How to create multiple similar Modbus TCP devices including registers?

Hi all, new to Ignition so forgive me if this has already been covered- I did do a search! To that end, I believe a similar (but not quite the same) query was asked in the following thread: Faster way to add multiple opcua devices to the gateway

We have a geographically diverse network of Modbus TCP sites, approx 75-100 in all which have the same Modbus TCP hardware and so have the same register set. As a result, the only difference between them as a device in the OPC-UA server is the name and hostname/IP address.

I have figured out how to script the creation of sites - I read the site + IP address in from a CSV file and use system.device.addDevice (can even delete them too using system.device.removeDevice to clean up my testing mess :slight_smile: ). However that still leave the issue of address register mapping which has to be done manually per site, even though all sites are identical. The register mapping is saved in a csv file, from the OPC-UA server once I had entered it, ready for addition to any new site.

So my question is: How do I use the scripting to import the register definitions when I create the new devices?

I have though of a few ways to do this and was wondering if any of the solutions exist (or should I add them to the ideas site).

  1. Is there a function to read in the .csv register mapping definition when I create the site?

  2. Alternatively, a ‘duplicate’ or ‘clone’ function would be really useful (you would have to pass an new name argument of course). This would be ideal in my case as I could simply duplicate/clone the device to a new name, then change the IP address with system.device.setDeviceHostname and all the registers would be copied across. Repeat process for each site- Voila!

  3. As i knew the register ‘tree’ was shown in the OPC-UA Quick browser and also in the designer, I was hoping I could drag-n-drop the tags (again manual, but still somewhat easier) to a new site (told you I was an Ignition newbie). Unfortunately this is not the case. Is this possible anywhere?

Please also note I am working with an Ignition integrator who is building the system for us, they prefer (at least for the mo) that we use defined devices rather than direct modbus UDT tags (which I think I saw one of your training videos about somewhere).

Just FYI, the production system will be running under Ubuntu in/on/under an AWS virtual ‘box’, in the meantime I’m testing/developing on an Ignition install on an old steam-driven Core2duo laptop running CentOS 7 off a multiboot USB stick (but that’s another story! :grinning:)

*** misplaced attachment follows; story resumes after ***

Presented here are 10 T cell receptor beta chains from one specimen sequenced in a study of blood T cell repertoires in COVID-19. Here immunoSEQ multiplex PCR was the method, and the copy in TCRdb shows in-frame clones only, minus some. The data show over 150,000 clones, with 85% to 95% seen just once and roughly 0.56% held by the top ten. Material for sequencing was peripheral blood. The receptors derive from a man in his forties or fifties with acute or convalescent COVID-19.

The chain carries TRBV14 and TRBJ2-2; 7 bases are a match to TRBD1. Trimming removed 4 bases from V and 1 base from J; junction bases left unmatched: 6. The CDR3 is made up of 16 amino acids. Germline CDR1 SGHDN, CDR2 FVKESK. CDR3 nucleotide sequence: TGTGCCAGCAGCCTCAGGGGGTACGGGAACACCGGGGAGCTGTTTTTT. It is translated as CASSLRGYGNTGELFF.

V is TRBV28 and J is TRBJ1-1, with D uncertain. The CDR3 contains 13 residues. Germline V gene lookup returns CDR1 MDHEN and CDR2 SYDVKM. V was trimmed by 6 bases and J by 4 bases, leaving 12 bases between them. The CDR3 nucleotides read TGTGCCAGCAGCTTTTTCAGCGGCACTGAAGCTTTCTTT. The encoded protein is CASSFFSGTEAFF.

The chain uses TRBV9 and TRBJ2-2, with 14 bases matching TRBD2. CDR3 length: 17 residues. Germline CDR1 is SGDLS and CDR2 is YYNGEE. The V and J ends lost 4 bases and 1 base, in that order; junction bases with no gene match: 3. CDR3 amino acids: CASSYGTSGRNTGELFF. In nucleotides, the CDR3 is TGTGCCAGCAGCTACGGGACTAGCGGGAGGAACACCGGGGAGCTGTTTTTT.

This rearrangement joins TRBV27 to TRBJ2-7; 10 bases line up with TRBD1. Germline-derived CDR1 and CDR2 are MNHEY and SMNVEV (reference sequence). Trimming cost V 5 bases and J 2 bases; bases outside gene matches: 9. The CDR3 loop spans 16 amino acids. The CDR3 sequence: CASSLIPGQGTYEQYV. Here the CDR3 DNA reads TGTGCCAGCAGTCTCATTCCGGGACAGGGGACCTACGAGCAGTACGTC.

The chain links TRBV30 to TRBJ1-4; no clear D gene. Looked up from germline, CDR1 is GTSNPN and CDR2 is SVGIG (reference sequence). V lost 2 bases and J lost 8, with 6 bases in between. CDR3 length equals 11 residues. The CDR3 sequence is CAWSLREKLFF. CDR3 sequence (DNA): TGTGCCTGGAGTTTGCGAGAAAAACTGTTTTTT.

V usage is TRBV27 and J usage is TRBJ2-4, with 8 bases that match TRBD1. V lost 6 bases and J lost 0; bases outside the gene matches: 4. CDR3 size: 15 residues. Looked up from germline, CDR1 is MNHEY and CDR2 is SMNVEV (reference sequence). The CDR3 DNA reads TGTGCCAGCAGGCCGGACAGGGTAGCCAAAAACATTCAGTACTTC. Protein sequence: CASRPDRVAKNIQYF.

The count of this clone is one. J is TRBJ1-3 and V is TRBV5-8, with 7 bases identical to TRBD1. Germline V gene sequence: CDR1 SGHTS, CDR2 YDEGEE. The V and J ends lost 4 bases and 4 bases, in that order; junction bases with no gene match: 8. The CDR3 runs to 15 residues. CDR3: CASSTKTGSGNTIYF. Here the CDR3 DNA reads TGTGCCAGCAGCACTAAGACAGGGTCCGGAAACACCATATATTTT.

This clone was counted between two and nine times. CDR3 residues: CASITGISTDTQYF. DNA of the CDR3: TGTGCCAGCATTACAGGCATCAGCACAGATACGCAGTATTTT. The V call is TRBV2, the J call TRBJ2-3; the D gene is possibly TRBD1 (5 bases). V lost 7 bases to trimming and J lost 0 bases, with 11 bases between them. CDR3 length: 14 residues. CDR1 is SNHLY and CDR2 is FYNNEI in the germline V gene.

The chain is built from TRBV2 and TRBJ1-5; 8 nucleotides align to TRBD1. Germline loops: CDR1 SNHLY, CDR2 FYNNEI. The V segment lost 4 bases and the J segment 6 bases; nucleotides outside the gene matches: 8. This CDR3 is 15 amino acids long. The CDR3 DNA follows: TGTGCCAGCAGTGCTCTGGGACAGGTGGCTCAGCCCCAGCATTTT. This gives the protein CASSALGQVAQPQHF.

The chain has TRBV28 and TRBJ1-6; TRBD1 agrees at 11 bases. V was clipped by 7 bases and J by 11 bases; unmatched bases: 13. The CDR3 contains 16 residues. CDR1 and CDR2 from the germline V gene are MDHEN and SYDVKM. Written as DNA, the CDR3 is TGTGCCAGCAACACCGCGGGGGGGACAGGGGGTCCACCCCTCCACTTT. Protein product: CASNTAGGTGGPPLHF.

Many thanks,

Patrick.

Welcome!

You don’t add the tags with .addDevice, you would use system.tag.configure:

https://docs.inductiveautomation.com/display/DOC81/system.tag.configure

With a bit more scripting, you can have this read your CSV and create all tags for you

The register definitions are optional, intended to allow the user to browse for addresses. You can manually address modbus without any register definitions. If you use UDTs wisely (since you have many identical systems), you won’t actually have to edit each tag.

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I agree with Phil here. No need for mappings, just smart use of UDTs and maybe some system.tag.edit to create tag/UDT instances.

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Thanks @Matrix_Engineering and @pturmel (@Kevin.Herron whilst I was typing :slight_smile: ) for your prompt replies!

Thanks, I had a look at the link and understand where it’s going. In this case I’m more concentrated on adding the device and registers.

@pturmel (@Kevin.Herron),

I understand this could be done in UDTs by direct addressing and this is exactly what I had been thinking too. However, my integrator had specifically asked me to try adding all the sites as devices with addresses. I have not seen exactly what my integrator is up to code-wise as yet (other issues being sorted), but he is setting up his own UDTs to use these device registers and specifically asked me to set up these device registers…

If I may ‘read between the lines’ of Phil’s first line I’ll assume Phil means the register definitions aren’t meant as a permanent solution so I will have my integrator to have a look at this thread and see if the process can’t be changed in our case.